Plug one. The second series of Jago & Litefoot has been released by Big Finish. It comes as a box-set featuring four adventures with the Victorian Investigators of Infernal Incidents, as so splendidly portrayed by Christopher Benjamin and Trevor Baxter. The box-set comprises of the adventures Litefoot And Sanders by Justin Richards, The Necropolis Express by Mark Morris (no relation), The Theatre Of Dreams by me, and The Ruthven Inheritance by Andy Lane. I’ve given my story a listen and can assure you that it maintains the extremely high standards of production of the first series and that I am absolutely delighted with it. If it goes down well, who knows, maybe they’ll ask me back to write another one. Order it here.
Plug two: The 430rd issue of Doctor Who Magazine is hitting newsstands. It features part one of a two-part comic strip written by me called The Screams Of Death and drawn by the marvellous Dan McDaid. It looks absolutely stunning, all terribly atmospheric; it’s set in 19th century Paris and is a more-or-less traditional gothic story. I daresay I’ll witter on about the themes and inspirations at some later date. Suffice it to say there’s a fair old whack of Trilby by George Du Maurier in there, along with one or two or maybe even three references to Tintin. Buy it and be chilled to the core.
Plug three: The Big Finish website has just announced the forthcoming release of my Dark Shadows audio adventure, The Blind Painter, starring Roger Davis as Charles Delaware Tate and Nicola Bryant as Eloise. I’ll be plugging it again nearer the time. The story is a spooky character piece. Dark Shadows, if you’re not aware of it, was a supernatural soap opera broadcast in the US during the late 1960s, the sort of show destined to become a cult. What it lacked in production values it more than made up for with spooky thrills and some outrageous plots; an average episode is liable to feature ghosts, vampires, werewolves, warlocks, witches, time-travel, parallel universes and gypsy curses. Order The Blind Painter here.
Plug four. My next Doctor Who audio play, The Crimes Of Thomas Brewster, will be out later this month... oh, I did promise I’d only do three plugs. Maybe some other time.
Tuesday, 4 January 2011
Bit of politics. But it’s not party politics, so that’s okay.
Why the Alternative Vote system is a bad idea. I’ll go through the arguments in favour of it and explain why they’re wrong.
* The current system is unfair and does not deliver proportional results.
Nor does AV. If the last election had been held using the AV system, the resulting seat numbers per party would have been virtually identical.
* AV is the first step towards proportional representation.
No, it’s a sidetrack. The Lib Dems were given the opportunity at the election to form a coalition with Labour in return for a referendum on full proportional representation. Instead, they opted for a coalition with the Conservatives in return for a referendum on AV. Entirely their prerogative, and other factors were, of course, involved. But a referendum on the voting system doesn’t create hunger for yet more referenda. It takes a problem, marks it ‘solved’ and puts it back on the shelf for a generation. I’m in favour of proportional representation, for a second house at least. A vote in favour of AV makes that less likely; whereas if AV is rejected, a referendum for PR remains a possibility.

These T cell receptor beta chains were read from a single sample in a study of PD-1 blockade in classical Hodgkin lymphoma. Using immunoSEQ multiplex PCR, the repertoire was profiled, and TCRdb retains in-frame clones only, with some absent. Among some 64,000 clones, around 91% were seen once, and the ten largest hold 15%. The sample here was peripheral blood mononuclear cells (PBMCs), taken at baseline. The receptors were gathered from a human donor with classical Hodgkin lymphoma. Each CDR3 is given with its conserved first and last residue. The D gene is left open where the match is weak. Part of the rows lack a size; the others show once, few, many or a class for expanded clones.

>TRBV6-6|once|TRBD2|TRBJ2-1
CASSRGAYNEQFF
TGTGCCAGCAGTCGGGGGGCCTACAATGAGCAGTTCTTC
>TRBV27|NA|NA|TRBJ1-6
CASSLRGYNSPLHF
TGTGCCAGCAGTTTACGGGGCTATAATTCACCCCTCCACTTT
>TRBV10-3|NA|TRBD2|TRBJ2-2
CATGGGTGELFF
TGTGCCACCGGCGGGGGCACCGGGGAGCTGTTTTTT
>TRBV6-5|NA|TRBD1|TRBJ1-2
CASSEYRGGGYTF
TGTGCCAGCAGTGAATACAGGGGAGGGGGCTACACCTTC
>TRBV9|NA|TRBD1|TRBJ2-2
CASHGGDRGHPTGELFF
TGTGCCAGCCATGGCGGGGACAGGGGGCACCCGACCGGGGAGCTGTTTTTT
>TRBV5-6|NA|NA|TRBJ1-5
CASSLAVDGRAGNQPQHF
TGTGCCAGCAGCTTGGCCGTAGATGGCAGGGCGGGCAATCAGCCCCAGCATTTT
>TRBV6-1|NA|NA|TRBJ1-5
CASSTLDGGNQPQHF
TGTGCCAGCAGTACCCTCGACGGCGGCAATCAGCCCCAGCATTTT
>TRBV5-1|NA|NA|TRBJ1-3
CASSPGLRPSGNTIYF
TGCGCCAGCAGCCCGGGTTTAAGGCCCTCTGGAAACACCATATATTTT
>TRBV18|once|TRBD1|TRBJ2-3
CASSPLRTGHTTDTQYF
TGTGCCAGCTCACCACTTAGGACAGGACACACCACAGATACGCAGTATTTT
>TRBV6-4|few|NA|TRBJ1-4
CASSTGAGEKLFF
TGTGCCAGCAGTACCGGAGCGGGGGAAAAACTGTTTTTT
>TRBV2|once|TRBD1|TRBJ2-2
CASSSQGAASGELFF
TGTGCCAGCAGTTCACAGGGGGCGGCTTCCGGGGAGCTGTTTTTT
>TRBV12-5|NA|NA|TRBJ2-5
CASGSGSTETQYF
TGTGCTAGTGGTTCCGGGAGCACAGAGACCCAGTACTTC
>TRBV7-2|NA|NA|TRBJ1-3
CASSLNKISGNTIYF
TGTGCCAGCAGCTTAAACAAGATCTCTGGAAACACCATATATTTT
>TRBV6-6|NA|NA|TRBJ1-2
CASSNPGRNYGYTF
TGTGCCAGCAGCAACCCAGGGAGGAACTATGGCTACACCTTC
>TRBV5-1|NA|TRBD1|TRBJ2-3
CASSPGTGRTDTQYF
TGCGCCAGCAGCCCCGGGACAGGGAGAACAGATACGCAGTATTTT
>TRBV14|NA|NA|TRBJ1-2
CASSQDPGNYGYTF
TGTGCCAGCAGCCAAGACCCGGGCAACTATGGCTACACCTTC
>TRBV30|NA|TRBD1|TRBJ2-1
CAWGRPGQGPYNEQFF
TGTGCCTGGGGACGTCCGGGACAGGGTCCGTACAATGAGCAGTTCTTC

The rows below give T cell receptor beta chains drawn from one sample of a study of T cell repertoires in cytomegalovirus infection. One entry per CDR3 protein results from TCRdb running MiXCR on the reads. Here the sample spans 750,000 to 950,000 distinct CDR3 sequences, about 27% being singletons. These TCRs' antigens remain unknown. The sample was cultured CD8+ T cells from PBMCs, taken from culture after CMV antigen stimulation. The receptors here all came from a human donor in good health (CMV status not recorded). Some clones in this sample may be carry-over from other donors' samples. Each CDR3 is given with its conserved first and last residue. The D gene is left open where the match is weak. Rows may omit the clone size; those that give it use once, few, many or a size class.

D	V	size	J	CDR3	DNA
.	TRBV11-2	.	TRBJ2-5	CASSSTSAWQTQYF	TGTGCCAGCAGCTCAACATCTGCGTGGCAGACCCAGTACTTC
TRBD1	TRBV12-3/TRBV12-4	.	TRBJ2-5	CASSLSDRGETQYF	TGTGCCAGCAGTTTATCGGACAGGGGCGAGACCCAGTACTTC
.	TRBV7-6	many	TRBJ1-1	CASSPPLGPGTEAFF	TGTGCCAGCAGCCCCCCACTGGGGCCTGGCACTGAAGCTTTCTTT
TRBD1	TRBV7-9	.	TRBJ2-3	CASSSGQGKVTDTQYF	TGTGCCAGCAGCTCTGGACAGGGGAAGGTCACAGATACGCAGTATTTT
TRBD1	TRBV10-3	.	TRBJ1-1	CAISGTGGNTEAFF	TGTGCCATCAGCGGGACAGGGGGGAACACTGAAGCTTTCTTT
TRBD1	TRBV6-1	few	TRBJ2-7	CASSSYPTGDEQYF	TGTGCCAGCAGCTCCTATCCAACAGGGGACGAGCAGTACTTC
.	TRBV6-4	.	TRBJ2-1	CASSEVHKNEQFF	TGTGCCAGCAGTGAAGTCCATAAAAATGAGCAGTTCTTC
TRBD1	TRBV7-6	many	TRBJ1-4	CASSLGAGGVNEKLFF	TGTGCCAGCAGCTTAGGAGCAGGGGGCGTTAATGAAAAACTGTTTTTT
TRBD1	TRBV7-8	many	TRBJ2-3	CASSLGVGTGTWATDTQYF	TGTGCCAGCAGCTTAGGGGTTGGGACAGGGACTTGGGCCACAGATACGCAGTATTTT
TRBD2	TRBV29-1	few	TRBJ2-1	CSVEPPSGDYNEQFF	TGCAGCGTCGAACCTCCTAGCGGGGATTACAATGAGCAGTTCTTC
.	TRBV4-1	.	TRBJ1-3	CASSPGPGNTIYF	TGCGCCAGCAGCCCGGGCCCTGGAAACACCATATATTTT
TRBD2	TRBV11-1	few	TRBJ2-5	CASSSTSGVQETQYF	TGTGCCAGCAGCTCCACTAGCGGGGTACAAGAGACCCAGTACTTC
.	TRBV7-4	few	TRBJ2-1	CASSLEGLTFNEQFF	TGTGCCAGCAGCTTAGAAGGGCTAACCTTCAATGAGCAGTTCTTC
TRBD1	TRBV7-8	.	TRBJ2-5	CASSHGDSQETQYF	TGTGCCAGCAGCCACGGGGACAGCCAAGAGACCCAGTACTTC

* AV will encourage more people to vote.
How? Safe seats will remain safe seats. Narrowly-contested seats will remain narrowly-contested; if people aren’t prepared to vote when a government has a small majority, and where their local MP doesn’t even have a majority, then switching to AV won’t persuade them. In fact, given that AV would mean more MPs getting elected that simply tow the party line (see my final point) it would actually make politics less interesting and vibrant.
* AV is fairer.
How can a system be fair where somebody who votes for an extremist no-hope-of-getting-elected party gets more votes counted than someone who votes for a mainstream party? If you vote Labour or Conservative, chances are you’ll only have one vote and your second, third preferences won’t get counted. The current system is flawed, of course it is, but it’s transparently flawed. Everyone knows what the flaws are and votes accordingly. But I’d say the principle of one vote per person, each person having an equal say irrespective of their voting preference, is sacrosanct. AV would do away with that and would mean that, in elections fought between two popular parties, the outcome could be decided by the allegiance of the followers of the third, least popular party (cf 2010 General Election result).
And finally, and most importantly
* The current system is flawed because MPs can get elected without getting an overall majority of the vote.
This is not a fault. This is a feature. MPs getting elected without an overall majority is a good thing. Why? Because an MP who doesn’t have an overall majority knows that their constituency can quite easily get rid of them at the next election, so they’re going to work bloody hard to make sure they get re-elected. Their first loyalty, their top priority, is going to be working for their constituents. Whereas MPs who have overall majorities (which would always be the case with AV) owe their election to their allegiance to a political party, so their first loyalty and top priority is going to be towing the party line*. AV would make it less likely for independently-minded, locally-responsible MPs to be elected and instead just encourages lobby fodder who are only interested in climbing the greasy pole by sucking up to their leader. You want your MP to care about whether your local hospital stays open, the standards of your local schools, police force, businesses, environment? Then don’t vote for AV.
* This is also a problem with PR, which is why it should only be used for the second house.